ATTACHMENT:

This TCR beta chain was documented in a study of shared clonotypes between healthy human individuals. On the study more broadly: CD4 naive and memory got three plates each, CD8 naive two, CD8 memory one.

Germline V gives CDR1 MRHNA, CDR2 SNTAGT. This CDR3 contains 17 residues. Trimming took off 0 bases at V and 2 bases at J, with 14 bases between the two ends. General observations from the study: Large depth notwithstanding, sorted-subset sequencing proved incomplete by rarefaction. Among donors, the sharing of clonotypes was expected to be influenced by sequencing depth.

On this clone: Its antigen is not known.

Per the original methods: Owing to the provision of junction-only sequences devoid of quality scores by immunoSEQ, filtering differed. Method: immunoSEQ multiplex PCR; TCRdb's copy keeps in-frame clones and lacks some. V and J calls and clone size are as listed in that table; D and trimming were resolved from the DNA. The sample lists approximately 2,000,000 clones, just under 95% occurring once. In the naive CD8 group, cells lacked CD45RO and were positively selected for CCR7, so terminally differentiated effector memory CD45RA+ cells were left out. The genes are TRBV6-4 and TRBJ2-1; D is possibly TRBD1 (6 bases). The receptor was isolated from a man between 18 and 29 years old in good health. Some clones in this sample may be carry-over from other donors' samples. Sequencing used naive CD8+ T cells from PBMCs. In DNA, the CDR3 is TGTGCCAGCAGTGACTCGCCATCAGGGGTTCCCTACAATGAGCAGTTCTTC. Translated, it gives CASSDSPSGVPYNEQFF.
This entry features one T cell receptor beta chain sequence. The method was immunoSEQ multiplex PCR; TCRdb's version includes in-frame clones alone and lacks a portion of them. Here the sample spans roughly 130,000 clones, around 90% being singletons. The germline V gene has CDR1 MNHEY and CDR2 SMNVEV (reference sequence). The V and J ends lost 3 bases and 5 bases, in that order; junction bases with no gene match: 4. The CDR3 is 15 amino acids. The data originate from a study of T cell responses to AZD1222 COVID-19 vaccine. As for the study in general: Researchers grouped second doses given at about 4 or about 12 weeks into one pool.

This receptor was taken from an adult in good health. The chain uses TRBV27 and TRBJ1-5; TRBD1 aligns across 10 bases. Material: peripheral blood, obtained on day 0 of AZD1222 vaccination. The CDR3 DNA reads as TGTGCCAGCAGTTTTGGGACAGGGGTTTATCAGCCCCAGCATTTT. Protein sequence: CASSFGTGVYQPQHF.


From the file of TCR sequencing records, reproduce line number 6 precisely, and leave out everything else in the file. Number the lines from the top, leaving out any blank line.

This receptor was taken from an adult in good health. The chain uses TRBV27 and TRBJ1-5; TRBD1 aligns across 10 bases. Material: peripheral blood, obtained on day 0 of AZD1222 vaccination. The CDR3 DNA reads as TGTGCCAGCAGTTTTGGGACAGGGGTTTATCAGCCCCAGCATTTT. Protein sequence: CASSFGTGVYQPQHF.